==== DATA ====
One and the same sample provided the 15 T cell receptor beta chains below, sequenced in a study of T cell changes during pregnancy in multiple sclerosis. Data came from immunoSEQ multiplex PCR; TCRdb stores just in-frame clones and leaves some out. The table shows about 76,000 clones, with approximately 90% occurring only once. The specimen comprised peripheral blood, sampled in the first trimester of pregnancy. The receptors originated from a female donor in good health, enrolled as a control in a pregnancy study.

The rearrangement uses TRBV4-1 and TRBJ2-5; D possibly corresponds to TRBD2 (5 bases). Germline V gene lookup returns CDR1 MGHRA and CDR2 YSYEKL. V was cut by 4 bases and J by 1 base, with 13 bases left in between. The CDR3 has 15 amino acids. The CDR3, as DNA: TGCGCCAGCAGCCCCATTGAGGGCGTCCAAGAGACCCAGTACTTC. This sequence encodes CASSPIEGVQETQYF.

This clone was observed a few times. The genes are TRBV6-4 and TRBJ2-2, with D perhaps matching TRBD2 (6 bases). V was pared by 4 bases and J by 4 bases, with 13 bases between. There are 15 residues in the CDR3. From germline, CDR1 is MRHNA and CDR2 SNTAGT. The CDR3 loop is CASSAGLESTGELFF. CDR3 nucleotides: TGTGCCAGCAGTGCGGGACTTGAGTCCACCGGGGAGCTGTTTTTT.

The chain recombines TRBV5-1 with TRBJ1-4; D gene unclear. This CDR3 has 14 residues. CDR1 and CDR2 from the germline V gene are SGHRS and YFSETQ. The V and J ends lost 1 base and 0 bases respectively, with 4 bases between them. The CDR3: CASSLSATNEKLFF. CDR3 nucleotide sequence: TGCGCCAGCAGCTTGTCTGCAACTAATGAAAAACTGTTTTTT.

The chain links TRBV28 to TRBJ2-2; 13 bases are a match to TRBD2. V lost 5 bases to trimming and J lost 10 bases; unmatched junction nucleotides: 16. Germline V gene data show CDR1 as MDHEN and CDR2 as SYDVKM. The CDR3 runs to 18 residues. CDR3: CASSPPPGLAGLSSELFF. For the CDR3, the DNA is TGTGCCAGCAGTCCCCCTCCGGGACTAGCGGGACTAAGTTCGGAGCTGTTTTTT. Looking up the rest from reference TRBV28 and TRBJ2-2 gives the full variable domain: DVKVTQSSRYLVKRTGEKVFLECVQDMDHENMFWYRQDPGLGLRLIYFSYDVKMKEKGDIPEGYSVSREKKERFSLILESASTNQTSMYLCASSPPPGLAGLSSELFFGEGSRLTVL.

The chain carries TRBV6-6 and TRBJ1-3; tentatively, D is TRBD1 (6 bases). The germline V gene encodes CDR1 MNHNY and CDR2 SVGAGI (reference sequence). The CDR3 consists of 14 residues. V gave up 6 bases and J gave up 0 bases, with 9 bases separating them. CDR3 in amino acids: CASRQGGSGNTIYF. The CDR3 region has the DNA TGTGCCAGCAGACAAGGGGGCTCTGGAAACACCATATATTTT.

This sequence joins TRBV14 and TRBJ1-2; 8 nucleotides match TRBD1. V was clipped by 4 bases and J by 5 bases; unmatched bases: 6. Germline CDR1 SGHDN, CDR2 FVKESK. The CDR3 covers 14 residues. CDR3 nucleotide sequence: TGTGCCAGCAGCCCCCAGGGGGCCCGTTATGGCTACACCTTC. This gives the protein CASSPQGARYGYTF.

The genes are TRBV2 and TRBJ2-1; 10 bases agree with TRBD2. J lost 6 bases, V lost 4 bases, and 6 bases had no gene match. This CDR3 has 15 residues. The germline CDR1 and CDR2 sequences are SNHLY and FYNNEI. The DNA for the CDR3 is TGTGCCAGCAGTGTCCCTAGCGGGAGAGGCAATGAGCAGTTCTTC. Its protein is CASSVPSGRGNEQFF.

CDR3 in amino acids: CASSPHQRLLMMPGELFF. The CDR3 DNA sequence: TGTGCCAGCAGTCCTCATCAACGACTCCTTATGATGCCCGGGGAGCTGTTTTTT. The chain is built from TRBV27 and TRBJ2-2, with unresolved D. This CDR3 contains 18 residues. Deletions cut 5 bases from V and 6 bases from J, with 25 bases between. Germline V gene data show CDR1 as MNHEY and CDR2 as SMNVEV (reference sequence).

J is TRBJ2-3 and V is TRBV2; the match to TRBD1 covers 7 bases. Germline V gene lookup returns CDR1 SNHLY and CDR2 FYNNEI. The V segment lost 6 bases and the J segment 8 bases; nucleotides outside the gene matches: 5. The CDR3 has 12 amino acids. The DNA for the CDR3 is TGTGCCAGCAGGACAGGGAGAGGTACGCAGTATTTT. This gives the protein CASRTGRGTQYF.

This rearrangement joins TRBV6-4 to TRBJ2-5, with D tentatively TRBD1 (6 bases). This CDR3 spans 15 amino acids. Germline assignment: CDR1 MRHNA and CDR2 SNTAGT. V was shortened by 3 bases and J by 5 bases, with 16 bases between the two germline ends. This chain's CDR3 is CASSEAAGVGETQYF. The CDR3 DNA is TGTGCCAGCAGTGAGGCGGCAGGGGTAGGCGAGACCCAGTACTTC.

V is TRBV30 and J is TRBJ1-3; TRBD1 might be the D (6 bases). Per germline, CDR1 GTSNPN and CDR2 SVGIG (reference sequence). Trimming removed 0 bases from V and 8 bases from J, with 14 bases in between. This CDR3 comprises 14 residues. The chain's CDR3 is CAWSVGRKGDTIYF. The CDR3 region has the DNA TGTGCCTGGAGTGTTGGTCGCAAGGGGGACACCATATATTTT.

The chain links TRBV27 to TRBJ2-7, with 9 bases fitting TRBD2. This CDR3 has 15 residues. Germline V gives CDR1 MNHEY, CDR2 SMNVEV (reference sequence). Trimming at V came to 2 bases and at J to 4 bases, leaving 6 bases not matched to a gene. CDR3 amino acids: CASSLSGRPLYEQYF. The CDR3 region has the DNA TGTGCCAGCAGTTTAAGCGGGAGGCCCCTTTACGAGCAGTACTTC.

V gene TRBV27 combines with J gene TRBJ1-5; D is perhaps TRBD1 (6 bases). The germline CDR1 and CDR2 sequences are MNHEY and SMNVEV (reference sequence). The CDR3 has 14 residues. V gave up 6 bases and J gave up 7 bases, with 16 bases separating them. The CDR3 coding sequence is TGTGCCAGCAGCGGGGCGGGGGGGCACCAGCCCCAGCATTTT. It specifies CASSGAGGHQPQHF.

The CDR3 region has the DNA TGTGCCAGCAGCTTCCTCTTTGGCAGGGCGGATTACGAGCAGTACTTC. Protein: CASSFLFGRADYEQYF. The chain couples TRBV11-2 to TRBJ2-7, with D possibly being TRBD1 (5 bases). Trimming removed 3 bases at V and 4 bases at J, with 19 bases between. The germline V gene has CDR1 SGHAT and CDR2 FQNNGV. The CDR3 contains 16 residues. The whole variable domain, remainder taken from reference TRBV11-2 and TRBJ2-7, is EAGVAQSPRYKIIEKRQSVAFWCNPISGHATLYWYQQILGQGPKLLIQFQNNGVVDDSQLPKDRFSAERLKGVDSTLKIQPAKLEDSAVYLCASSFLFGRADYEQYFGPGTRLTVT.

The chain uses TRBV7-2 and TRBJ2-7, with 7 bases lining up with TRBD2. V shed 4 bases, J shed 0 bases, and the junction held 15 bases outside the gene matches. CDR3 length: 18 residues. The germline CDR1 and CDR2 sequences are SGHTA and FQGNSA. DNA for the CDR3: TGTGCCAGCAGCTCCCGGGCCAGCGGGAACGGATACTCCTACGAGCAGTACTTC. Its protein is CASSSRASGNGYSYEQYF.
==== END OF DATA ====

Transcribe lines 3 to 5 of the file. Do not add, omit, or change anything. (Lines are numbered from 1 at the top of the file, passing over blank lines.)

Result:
This clone was observed a few times. The genes are TRBV6-4 and TRBJ2-2, with D perhaps matching TRBD2 (6 bases). V was pared by 4 bases and J by 4 bases, with 13 bases between. There are 15 residues in the CDR3. From germline, CDR1 is MRHNA and CDR2 SNTAGT. The CDR3 loop is CASSAGLESTGELFF. CDR3 nucleotides: TGTGCCAGCAGTGCGGGACTTGAGTCCACCGGGGAGCTGTTTTTT.

The chain recombines TRBV5-1 with TRBJ1-4; D gene unclear. This CDR3 has 14 residues. CDR1 and CDR2 from the germline V gene are SGHRS and YFSETQ. The V and J ends lost 1 base and 0 bases respectively, with 4 bases between them. The CDR3: CASSLSATNEKLFF. CDR3 nucleotide sequence: TGCGCCAGCAGCTTGTCTGCAACTAATGAAAAACTGTTTTTT.

The chain links TRBV28 to TRBJ2-2; 13 bases are a match to TRBD2. V lost 5 bases to trimming and J lost 10 bases; unmatched junction nucleotides: 16. Germline V gene data show CDR1 as MDHEN and CDR2 as SYDVKM. The CDR3 runs to 18 residues. CDR3: CASSPPPGLAGLSSELFF. For the CDR3, the DNA is TGTGCCAGCAGTCCCCCTCCGGGACTAGCGGGACTAAGTTCGGAGCTGTTTTTT. Looking up the rest from reference TRBV28 and TRBJ2-2 gives the full variable domain: DVKVTQSSRYLVKRTGEKVFLECVQDMDHENMFWYRQDPGLGLRLIYFSYDVKMKEKGDIPEGYSVSREKKERFSLILESASTNQTSMYLCASSPPPGLAGLSSELFFGEGSRLTVL.